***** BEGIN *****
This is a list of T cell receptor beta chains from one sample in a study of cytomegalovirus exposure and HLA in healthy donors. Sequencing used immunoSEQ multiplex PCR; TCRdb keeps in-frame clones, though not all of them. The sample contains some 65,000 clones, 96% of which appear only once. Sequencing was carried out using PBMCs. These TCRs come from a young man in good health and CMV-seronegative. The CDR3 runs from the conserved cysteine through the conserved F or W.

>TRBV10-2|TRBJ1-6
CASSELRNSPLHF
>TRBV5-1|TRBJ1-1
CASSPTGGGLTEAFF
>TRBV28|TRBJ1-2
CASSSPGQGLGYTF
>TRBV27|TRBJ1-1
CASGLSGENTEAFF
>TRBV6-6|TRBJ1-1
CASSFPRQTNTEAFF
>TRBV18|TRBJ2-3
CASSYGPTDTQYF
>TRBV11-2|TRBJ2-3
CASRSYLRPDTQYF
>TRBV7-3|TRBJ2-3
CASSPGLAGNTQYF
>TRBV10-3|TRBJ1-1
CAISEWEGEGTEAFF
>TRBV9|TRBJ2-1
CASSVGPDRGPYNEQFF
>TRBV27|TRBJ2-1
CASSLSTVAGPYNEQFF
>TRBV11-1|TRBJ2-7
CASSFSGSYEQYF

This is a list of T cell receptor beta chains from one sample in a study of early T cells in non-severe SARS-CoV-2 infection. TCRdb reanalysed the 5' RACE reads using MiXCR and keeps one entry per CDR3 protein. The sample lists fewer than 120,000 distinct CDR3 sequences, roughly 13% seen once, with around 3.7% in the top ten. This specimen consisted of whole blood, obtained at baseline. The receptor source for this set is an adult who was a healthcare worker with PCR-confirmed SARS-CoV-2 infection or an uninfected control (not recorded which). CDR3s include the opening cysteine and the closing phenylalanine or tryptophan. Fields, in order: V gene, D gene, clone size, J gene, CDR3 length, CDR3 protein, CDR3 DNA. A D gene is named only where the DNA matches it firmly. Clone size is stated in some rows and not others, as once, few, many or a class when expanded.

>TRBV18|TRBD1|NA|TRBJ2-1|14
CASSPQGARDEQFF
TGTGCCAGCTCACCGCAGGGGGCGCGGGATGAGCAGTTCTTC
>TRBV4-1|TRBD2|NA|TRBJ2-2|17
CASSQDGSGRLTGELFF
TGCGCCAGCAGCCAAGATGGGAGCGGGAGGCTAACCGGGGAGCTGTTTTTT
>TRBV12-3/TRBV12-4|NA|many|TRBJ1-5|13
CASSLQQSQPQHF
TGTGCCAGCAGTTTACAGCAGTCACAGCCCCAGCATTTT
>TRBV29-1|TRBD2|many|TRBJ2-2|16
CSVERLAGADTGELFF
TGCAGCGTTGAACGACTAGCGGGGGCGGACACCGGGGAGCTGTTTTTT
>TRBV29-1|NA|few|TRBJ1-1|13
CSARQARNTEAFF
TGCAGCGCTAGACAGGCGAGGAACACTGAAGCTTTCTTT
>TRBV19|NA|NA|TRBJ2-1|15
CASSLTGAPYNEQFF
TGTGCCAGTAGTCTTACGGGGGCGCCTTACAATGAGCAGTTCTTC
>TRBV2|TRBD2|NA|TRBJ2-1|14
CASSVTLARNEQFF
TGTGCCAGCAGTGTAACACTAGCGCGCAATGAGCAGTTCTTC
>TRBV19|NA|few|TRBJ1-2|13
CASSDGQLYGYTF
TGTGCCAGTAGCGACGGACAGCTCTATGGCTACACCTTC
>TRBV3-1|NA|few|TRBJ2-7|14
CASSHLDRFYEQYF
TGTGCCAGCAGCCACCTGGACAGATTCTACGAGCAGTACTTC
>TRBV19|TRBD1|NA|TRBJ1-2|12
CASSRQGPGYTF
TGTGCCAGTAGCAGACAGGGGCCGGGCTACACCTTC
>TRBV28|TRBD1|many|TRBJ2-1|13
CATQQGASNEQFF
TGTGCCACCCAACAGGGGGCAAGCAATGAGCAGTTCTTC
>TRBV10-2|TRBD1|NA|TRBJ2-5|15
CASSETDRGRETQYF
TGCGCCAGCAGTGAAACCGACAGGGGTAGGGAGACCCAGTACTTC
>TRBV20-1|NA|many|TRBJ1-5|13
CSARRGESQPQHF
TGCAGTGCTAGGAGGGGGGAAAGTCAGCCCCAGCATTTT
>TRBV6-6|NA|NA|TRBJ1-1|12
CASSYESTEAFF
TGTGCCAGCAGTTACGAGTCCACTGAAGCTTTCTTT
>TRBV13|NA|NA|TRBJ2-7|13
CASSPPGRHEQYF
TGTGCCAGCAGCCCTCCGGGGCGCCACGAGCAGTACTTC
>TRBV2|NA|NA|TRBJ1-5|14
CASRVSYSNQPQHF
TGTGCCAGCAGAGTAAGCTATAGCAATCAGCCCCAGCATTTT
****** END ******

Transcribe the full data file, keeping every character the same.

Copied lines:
This is a list of T cell receptor beta chains from one sample in a study of cytomegalovirus exposure and HLA in healthy donors. Sequencing used immunoSEQ multiplex PCR; TCRdb keeps in-frame clones, though not all of them. The sample contains some 65,000 clones, 96% of which appear only once. Sequencing was carried out using PBMCs. These TCRs come from a young man in good health and CMV-seronegative. The CDR3 runs from the conserved cysteine through the conserved F or W.

>TRBV10-2|TRBJ1-6
CASSELRNSPLHF
>TRBV5-1|TRBJ1-1
CASSPTGGGLTEAFF
>TRBV28|TRBJ1-2
CASSSPGQGLGYTF
>TRBV27|TRBJ1-1
CASGLSGENTEAFF
>TRBV6-6|TRBJ1-1
CASSFPRQTNTEAFF
>TRBV18|TRBJ2-3
CASSYGPTDTQYF
>TRBV11-2|TRBJ2-3
CASRSYLRPDTQYF
>TRBV7-3|TRBJ2-3
CASSPGLAGNTQYF
>TRBV10-3|TRBJ1-1
CAISEWEGEGTEAFF
>TRBV9|TRBJ2-1
CASSVGPDRGPYNEQFF
>TRBV27|TRBJ2-1
CASSLSTVAGPYNEQFF
>TRBV11-1|TRBJ2-7
CASSFSGSYEQYF

This is a list of T cell receptor beta chains from one sample in a study of early T cells in non-severe SARS-CoV-2 infection. TCRdb reanalysed the 5' RACE reads using MiXCR and keeps one entry per CDR3 protein. The sample lists fewer than 120,000 distinct CDR3 sequences, roughly 13% seen once, with around 3.7% in the top ten. This specimen consisted of whole blood, obtained at baseline. The receptor source for this set is an adult who was a healthcare worker with PCR-confirmed SARS-CoV-2 infection or an uninfected control (not recorded which). CDR3s include the opening cysteine and the closing phenylalanine or tryptophan. Fields, in order: V gene, D gene, clone size, J gene, CDR3 length, CDR3 protein, CDR3 DNA. A D gene is named only where the DNA matches it firmly. Clone size is stated in some rows and not others, as once, few, many or a class when expanded.

>TRBV18|TRBD1|NA|TRBJ2-1|14
CASSPQGARDEQFF
TGTGCCAGCTCACCGCAGGGGGCGCGGGATGAGCAGTTCTTC
>TRBV4-1|TRBD2|NA|TRBJ2-2|17
CASSQDGSGRLTGELFF
TGCGCCAGCAGCCAAGATGGGAGCGGGAGGCTAACCGGGGAGCTGTTTTTT
>TRBV12-3/TRBV12-4|NA|many|TRBJ1-5|13
CASSLQQSQPQHF
TGTGCCAGCAGTTTACAGCAGTCACAGCCCCAGCATTTT
>TRBV29-1|TRBD2|many|TRBJ2-2|16
CSVERLAGADTGELFF
TGCAGCGTTGAACGACTAGCGGGGGCGGACACCGGGGAGCTGTTTTTT
>TRBV29-1|NA|few|TRBJ1-1|13
CSARQARNTEAFF
TGCAGCGCTAGACAGGCGAGGAACACTGAAGCTTTCTTT
>TRBV19|NA|NA|TRBJ2-1|15
CASSLTGAPYNEQFF
TGTGCCAGTAGTCTTACGGGGGCGCCTTACAATGAGCAGTTCTTC
>TRBV2|TRBD2|NA|TRBJ2-1|14
CASSVTLARNEQFF
TGTGCCAGCAGTGTAACACTAGCGCGCAATGAGCAGTTCTTC
>TRBV19|NA|few|TRBJ1-2|13
CASSDGQLYGYTF
TGTGCCAGTAGCGACGGACAGCTCTATGGCTACACCTTC
>TRBV3-1|NA|few|TRBJ2-7|14
CASSHLDRFYEQYF
TGTGCCAGCAGCCACCTGGACAGATTCTACGAGCAGTACTTC
>TRBV19|TRBD1|NA|TRBJ1-2|12
CASSRQGPGYTF
TGTGCCAGTAGCAGACAGGGGCCGGGCTACACCTTC
>TRBV28|TRBD1|many|TRBJ2-1|13
CATQQGASNEQFF
TGTGCCACCCAACAGGGGGCAAGCAATGAGCAGTTCTTC
>TRBV10-2|TRBD1|NA|TRBJ2-5|15
CASSETDRGRETQYF
TGCGCCAGCAGTGAAACCGACAGGGGTAGGGAGACCCAGTACTTC
>TRBV20-1|NA|many|TRBJ1-5|13
CSARRGESQPQHF
TGCAGTGCTAGGAGGGGGGAAAGTCAGCCCCAGCATTTT
>TRBV6-6|NA|NA|TRBJ1-1|12
CASSYESTEAFF
TGTGCCAGCAGTTACGAGTCCACTGAAGCTTTCTTT
>TRBV13|NA|NA|TRBJ2-7|13
CASSPPGRHEQYF
TGTGCCAGCAGCCCTCCGGGGCGCCACGAGCAGTACTTC
>TRBV2|NA|NA|TRBJ1-5|14
CASRVSYSNQPQHF
TGTGCCAGCAGAGTAAGCTATAGCAATCAGCCCCAGCATTTT